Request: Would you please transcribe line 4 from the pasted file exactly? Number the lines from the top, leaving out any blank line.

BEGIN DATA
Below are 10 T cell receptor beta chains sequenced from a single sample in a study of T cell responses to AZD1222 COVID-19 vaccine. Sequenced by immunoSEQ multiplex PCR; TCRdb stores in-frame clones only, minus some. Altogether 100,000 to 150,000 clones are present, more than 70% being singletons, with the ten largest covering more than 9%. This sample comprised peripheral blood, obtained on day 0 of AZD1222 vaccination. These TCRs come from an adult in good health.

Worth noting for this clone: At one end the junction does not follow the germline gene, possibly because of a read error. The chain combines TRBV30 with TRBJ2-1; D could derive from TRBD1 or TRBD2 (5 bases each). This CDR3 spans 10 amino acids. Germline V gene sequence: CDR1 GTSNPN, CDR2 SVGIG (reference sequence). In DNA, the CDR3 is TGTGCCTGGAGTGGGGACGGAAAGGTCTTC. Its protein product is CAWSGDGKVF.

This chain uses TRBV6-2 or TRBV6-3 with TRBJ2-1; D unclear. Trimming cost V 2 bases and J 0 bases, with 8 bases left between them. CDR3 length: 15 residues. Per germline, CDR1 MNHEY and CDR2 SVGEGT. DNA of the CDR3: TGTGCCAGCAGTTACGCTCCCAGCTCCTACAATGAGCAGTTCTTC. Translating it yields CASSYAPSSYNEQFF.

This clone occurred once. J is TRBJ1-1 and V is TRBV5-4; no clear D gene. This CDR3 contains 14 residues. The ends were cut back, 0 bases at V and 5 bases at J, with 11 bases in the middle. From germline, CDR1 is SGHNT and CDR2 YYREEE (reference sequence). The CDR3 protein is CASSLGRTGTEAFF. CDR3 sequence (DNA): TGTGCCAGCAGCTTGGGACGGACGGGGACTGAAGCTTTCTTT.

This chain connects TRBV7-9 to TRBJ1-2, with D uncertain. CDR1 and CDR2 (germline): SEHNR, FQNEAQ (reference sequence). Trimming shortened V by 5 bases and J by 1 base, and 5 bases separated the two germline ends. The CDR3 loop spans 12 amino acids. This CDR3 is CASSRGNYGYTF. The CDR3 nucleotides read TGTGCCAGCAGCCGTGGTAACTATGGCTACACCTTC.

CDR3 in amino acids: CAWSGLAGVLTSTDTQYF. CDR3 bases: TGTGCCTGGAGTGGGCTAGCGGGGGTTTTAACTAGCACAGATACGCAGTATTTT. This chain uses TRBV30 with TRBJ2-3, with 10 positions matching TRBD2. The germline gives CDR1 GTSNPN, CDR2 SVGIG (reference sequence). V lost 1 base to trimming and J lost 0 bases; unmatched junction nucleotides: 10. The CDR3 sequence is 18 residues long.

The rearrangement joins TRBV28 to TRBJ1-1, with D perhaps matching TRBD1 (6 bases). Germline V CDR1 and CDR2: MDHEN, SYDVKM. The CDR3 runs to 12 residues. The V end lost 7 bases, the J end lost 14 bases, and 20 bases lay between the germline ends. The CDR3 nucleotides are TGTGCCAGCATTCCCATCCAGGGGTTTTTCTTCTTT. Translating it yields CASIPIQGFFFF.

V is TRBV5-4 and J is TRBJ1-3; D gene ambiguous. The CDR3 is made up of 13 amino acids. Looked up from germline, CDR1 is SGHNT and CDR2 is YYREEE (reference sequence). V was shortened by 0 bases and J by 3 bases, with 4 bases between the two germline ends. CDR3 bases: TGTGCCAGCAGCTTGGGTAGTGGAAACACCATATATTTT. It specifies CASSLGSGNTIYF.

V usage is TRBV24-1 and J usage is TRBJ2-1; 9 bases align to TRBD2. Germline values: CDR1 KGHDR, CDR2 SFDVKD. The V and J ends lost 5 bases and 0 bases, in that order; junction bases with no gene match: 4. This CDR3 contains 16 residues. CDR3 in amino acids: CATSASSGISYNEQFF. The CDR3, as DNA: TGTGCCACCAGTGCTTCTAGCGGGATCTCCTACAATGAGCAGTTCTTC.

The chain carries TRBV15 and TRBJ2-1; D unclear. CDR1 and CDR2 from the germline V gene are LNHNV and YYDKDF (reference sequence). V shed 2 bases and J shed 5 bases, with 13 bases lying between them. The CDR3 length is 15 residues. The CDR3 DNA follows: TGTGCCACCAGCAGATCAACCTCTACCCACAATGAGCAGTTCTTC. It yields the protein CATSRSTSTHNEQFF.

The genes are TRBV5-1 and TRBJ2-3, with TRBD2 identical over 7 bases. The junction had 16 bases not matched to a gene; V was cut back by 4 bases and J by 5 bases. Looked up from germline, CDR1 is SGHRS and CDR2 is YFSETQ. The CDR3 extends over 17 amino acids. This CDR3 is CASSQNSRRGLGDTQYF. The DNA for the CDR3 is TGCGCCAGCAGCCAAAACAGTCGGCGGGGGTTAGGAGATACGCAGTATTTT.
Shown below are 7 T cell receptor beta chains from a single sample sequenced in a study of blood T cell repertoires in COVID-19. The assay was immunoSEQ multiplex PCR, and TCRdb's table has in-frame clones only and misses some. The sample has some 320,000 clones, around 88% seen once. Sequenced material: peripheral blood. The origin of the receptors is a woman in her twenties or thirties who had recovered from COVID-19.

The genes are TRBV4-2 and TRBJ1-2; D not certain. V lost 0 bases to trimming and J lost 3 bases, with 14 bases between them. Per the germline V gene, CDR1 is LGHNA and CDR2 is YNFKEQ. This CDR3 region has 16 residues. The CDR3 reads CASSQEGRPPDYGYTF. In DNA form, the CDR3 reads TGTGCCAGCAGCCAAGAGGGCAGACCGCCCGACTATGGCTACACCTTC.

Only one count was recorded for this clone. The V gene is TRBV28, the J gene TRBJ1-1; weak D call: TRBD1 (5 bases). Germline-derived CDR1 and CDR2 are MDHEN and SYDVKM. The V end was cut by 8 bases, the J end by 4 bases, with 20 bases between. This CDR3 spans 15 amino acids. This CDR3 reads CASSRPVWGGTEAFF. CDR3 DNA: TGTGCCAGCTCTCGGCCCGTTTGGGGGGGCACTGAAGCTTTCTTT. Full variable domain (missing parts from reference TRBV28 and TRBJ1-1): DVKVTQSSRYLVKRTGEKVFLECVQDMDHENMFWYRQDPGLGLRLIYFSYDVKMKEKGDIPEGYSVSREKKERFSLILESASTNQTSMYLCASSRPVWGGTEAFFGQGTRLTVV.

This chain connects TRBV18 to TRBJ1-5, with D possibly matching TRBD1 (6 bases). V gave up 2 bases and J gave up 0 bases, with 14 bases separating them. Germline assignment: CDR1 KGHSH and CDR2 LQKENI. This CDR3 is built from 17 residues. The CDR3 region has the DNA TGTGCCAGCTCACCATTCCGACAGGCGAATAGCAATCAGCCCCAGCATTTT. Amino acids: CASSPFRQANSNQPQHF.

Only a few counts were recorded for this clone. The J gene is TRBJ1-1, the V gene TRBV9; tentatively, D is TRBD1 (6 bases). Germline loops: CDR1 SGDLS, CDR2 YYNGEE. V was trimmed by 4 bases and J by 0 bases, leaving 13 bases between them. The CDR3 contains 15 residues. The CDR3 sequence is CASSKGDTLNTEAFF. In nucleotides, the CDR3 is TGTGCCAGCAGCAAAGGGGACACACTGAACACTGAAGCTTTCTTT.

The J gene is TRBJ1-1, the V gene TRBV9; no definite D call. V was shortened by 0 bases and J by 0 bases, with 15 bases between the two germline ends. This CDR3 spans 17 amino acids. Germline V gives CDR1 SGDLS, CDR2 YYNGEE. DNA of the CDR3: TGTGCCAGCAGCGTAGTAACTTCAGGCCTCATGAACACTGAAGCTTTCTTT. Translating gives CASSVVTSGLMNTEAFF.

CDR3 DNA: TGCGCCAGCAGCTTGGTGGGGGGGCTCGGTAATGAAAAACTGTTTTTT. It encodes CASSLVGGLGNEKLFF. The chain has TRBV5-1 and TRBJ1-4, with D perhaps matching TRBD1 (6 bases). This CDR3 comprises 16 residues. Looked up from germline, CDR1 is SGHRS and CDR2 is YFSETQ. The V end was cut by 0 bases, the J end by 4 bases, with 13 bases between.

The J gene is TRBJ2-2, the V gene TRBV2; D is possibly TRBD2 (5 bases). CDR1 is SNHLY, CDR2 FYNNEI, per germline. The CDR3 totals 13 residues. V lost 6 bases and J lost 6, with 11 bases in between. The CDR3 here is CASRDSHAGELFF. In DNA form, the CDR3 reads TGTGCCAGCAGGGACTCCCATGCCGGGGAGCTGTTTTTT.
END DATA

This clone occurred once. J is TRBJ1-1 and V is TRBV5-4; no clear D gene. This CDR3 contains 14 residues. The ends were cut back, 0 bases at V and 5 bases at J, with 11 bases in the middle. From germline, CDR1 is SGHNT and CDR2 YYREEE (reference sequence). The CDR3 protein is CASSLGRTGTEAFF. CDR3 sequence (DNA): TGTGCCAGCAGCTTGGGACGGACGGGGACTGAAGCTTTCTTT.